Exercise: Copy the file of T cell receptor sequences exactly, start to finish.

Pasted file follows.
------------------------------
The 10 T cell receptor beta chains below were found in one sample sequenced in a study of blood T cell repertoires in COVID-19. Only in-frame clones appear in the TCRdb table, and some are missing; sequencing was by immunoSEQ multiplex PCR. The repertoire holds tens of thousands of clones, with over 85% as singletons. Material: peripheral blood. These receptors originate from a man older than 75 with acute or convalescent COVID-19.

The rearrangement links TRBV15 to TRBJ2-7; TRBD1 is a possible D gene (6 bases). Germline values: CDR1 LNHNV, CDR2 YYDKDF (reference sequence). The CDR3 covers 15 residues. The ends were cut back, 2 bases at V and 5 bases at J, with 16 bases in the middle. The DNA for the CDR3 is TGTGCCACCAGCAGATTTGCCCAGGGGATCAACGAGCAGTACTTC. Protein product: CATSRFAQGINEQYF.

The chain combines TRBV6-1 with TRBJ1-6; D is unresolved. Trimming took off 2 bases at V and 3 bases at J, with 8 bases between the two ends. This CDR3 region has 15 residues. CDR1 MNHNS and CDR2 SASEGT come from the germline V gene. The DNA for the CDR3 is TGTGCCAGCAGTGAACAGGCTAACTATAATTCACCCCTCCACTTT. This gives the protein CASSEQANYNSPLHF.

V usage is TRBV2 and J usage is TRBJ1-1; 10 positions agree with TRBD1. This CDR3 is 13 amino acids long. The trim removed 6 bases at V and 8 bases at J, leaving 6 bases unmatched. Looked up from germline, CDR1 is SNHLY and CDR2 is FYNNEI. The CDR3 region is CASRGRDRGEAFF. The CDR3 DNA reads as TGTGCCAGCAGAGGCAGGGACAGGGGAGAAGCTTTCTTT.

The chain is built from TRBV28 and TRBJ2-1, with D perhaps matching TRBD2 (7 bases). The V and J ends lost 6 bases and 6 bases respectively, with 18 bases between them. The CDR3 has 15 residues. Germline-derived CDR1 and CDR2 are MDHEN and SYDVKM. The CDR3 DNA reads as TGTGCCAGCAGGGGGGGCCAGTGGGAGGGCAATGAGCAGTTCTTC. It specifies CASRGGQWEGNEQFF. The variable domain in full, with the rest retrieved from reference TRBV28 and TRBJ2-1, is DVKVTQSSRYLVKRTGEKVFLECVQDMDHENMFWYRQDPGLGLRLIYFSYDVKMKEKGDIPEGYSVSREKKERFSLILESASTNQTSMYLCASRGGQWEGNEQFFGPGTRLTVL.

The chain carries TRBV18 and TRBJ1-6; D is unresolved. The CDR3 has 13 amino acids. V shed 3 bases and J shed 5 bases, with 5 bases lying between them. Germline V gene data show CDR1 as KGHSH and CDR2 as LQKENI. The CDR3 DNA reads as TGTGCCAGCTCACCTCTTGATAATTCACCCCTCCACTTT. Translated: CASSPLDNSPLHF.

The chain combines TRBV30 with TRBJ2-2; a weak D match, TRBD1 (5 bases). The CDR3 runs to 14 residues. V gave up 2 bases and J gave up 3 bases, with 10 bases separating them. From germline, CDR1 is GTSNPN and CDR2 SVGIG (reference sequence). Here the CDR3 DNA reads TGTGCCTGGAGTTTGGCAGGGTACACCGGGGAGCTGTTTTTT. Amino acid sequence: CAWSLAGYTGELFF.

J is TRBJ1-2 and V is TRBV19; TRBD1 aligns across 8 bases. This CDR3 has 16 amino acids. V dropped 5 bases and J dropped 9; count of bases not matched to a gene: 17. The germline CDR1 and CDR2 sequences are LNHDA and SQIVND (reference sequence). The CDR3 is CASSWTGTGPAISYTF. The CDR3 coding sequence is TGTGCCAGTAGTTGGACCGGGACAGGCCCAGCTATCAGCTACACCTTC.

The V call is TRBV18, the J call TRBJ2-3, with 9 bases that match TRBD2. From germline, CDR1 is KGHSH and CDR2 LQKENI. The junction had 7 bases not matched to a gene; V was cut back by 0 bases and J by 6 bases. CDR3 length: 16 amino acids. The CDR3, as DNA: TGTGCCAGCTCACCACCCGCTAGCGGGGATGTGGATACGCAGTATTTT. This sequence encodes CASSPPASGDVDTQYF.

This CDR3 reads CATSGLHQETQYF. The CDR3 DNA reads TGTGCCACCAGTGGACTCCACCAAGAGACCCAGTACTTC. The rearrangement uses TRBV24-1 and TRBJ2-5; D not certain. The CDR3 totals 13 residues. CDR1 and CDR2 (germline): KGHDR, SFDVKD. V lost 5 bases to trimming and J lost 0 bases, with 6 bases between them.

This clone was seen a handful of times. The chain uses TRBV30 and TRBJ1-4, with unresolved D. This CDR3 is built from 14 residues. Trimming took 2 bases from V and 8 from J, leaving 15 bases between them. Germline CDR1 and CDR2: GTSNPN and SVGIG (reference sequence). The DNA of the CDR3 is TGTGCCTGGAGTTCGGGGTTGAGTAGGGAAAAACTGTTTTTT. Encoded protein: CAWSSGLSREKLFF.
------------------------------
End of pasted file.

The 10 T cell receptor beta chains below were found in one sample sequenced in a study of blood T cell repertoires in COVID-19. Only in-frame clones appear in the TCRdb table, and some are missing; sequencing was by immunoSEQ multiplex PCR. The repertoire holds tens of thousands of clones, with over 85% as singletons. Material: peripheral blood. These receptors originate from a man older than 75 with acute or convalescent COVID-19.

The rearrangement links TRBV15 to TRBJ2-7; TRBD1 is a possible D gene (6 bases). Germline values: CDR1 LNHNV, CDR2 YYDKDF (reference sequence). The CDR3 covers 15 residues. The ends were cut back, 2 bases at V and 5 bases at J, with 16 bases in the middle. The DNA for the CDR3 is TGTGCCACCAGCAGATTTGCCCAGGGGATCAACGAGCAGTACTTC. Protein product: CATSRFAQGINEQYF.

The chain combines TRBV6-1 with TRBJ1-6; D is unresolved. Trimming took off 2 bases at V and 3 bases at J, with 8 bases between the two ends. This CDR3 region has 15 residues. CDR1 MNHNS and CDR2 SASEGT come from the germline V gene. The DNA for the CDR3 is TGTGCCAGCAGTGAACAGGCTAACTATAATTCACCCCTCCACTTT. This gives the protein CASSEQANYNSPLHF.

V usage is TRBV2 and J usage is TRBJ1-1; 10 positions agree with TRBD1. This CDR3 is 13 amino acids long. The trim removed 6 bases at V and 8 bases at J, leaving 6 bases unmatched. Looked up from germline, CDR1 is SNHLY and CDR2 is FYNNEI. The CDR3 region is CASRGRDRGEAFF. The CDR3 DNA reads as TGTGCCAGCAGAGGCAGGGACAGGGGAGAAGCTTTCTTT.

The chain is built from TRBV28 and TRBJ2-1, with D perhaps matching TRBD2 (7 bases). The V and J ends lost 6 bases and 6 bases respectively, with 18 bases between them. The CDR3 has 15 residues. Germline-derived CDR1 and CDR2 are MDHEN and SYDVKM. The CDR3 DNA reads as TGTGCCAGCAGGGGGGGCCAGTGGGAGGGCAATGAGCAGTTCTTC. It specifies CASRGGQWEGNEQFF. The variable domain in full, with the rest retrieved from reference TRBV28 and TRBJ2-1, is DVKVTQSSRYLVKRTGEKVFLECVQDMDHENMFWYRQDPGLGLRLIYFSYDVKMKEKGDIPEGYSVSREKKERFSLILESASTNQTSMYLCASRGGQWEGNEQFFGPGTRLTVL.

The chain carries TRBV18 and TRBJ1-6; D is unresolved. The CDR3 has 13 amino acids. V shed 3 bases and J shed 5 bases, with 5 bases lying between them. Germline V gene data show CDR1 as KGHSH and CDR2 as LQKENI. The CDR3 DNA reads as TGTGCCAGCTCACCTCTTGATAATTCACCCCTCCACTTT. Translated: CASSPLDNSPLHF.

The chain combines TRBV30 with TRBJ2-2; a weak D match, TRBD1 (5 bases). The CDR3 runs to 14 residues. V gave up 2 bases and J gave up 3 bases, with 10 bases separating them. From germline, CDR1 is GTSNPN and CDR2 SVGIG (reference sequence). Here the CDR3 DNA reads TGTGCCTGGAGTTTGGCAGGGTACACCGGGGAGCTGTTTTTT. Amino acid sequence: CAWSLAGYTGELFF.

J is TRBJ1-2 and V is TRBV19; TRBD1 aligns across 8 bases. This CDR3 has 16 amino acids. V dropped 5 bases and J dropped 9; count of bases not matched to a gene: 17. The germline CDR1 and CDR2 sequences are LNHDA and SQIVND (reference sequence). The CDR3 is CASSWTGTGPAISYTF. The CDR3 coding sequence is TGTGCCAGTAGTTGGACCGGGACAGGCCCAGCTATCAGCTACACCTTC.

The V call is TRBV18, the J call TRBJ2-3, with 9 bases that match TRBD2. From germline, CDR1 is KGHSH and CDR2 LQKENI. The junction had 7 bases not matched to a gene; V was cut back by 0 bases and J by 6 bases. CDR3 length: 16 amino acids. The CDR3, as DNA: TGTGCCAGCTCACCACCCGCTAGCGGGGATGTGGATACGCAGTATTTT. This sequence encodes CASSPPASGDVDTQYF.

This CDR3 reads CATSGLHQETQYF. The CDR3 DNA reads TGTGCCACCAGTGGACTCCACCAAGAGACCCAGTACTTC. The rearrangement uses TRBV24-1 and TRBJ2-5; D not certain. The CDR3 totals 13 residues. CDR1 and CDR2 (germline): KGHDR, SFDVKD. V lost 5 bases to trimming and J lost 0 bases, with 6 bases between them.

This clone was seen a handful of times. The chain uses TRBV30 and TRBJ1-4, with unresolved D. This CDR3 is built from 14 residues. Trimming took 2 bases from V and 8 from J, leaving 15 bases between them. Germline CDR1 and CDR2: GTSNPN and SVGIG (reference sequence). The DNA of the CDR3 is TGTGCCTGGAGTTCGGGGTTGAGTAGGGAAAAACTGTTTTTT. Encoded protein: CAWSSGLSREKLFF.